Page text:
I left my heart

June 29, 2009 at 9:59 am (past, the fam)

It was July, maybe August, of 2006. We were at a birthday celebration for a family matriarch who was turning 100. (Once the party was planned and everyone had plane tickets, someone realized that she was actually turning 101.) The sundress I wore had a halter neckline and a 1940s feel. It was miserably hot and sticky as it always is in the state where old Jews go to die. There was music and the old folks danced.

Some weeks ago I’d been offered my current job (in a dressing room) and my mother had dissolved into tears. I had spent the days since deeply focused on logistics. Negotiating a compensation package, researching moving companies, planning the drive, scheduling drinks, or dinner, or dancing with various individuals and groups. I knew full well what I was about to do, but I didn’t know what it meant to me.

My father and I were in conversation with a cousin – probably one I’d never met – when I first noticed the song. Suddenly my mother was at Dad’s elbow.

“Dance with your daughter,” she whispered.

He paused, Tony Bennett sang.

I’ve been terribly alone and forgotten in Manhattan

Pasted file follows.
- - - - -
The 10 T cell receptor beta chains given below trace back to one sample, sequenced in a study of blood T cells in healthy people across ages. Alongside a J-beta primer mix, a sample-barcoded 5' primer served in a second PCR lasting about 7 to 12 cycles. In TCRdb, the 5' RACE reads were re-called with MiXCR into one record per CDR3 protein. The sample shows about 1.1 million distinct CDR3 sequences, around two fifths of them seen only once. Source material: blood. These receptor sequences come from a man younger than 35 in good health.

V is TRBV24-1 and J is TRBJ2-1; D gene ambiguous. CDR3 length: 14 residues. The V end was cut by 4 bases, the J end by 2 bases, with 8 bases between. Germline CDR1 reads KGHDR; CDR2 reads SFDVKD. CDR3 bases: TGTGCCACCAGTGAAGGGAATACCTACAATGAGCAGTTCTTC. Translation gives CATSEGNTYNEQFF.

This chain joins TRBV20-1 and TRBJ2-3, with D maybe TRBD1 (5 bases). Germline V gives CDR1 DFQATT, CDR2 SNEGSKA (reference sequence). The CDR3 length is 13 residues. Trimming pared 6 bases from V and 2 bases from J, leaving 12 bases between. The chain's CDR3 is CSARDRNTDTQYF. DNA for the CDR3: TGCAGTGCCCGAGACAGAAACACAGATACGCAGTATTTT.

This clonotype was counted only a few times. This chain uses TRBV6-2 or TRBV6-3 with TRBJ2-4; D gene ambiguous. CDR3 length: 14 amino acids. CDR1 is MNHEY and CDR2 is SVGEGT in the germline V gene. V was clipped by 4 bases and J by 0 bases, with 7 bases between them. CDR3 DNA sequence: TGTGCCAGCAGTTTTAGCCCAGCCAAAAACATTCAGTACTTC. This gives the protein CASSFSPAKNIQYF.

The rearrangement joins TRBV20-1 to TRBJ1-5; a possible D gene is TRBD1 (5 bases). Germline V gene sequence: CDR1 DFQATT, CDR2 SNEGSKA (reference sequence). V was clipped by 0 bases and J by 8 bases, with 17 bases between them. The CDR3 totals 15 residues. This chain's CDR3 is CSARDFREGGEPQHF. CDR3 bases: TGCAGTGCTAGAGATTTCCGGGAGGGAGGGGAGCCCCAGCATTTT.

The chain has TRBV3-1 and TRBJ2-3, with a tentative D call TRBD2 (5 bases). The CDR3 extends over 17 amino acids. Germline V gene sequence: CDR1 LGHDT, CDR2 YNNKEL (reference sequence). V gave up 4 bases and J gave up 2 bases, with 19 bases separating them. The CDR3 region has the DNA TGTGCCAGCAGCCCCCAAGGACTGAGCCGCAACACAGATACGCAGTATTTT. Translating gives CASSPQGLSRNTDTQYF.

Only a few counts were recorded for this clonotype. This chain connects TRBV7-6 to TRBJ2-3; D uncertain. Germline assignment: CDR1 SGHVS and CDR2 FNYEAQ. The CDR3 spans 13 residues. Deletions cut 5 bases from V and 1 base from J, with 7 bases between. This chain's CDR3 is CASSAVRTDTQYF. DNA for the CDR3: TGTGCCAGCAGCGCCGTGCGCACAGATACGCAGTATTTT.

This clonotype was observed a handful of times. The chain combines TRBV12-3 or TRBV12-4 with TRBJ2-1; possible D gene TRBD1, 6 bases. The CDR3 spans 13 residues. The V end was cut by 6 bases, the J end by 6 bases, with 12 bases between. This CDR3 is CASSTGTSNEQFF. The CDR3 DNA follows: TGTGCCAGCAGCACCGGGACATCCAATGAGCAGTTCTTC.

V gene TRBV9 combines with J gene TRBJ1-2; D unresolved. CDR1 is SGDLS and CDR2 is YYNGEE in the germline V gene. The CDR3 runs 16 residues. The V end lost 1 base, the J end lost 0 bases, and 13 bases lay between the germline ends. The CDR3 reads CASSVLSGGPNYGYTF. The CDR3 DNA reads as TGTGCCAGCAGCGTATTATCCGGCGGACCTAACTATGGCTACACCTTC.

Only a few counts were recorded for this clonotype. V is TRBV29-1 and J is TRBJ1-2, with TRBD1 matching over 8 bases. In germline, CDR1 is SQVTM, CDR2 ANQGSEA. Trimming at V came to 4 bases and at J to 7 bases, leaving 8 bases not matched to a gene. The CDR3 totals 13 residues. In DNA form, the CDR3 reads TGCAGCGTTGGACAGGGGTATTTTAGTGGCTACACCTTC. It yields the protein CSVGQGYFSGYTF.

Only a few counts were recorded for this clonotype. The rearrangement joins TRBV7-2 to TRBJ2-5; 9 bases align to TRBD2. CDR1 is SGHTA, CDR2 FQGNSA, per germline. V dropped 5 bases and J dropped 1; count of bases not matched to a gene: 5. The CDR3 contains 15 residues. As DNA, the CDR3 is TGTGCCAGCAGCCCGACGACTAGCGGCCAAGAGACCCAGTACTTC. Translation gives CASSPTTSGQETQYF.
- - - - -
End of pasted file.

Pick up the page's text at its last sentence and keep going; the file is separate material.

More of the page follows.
Dad smiled, took my hand, and there between the tables we danced. My dad can’t lead, he has no rhythm…but I cried anyway. And still, when I hear that song, the words that resonate are these:

I’m coming home to my city by the Bay

And I still feel that way. This place, this city, this state, makes me happy. This place is home. And I knew it before I ever lived here.

*JUST as I began typing the second sentence of this post, iTunes, set to random, began playing this song.

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4 Comments

  1. Bridget said,

    I really, really, really love this post.

    Thank you for sharing this story. šŸ™‚

    • BS said,

      I think of it every time I put on that dress!

  2. SoMi's Nilsa said,

    You have your city. You have your song. It’s pretty amazing when you’re living where you know you’re meant to be. Not many people can say that!

    • BS said,

      True. Now if only I could AFFORD to live here.

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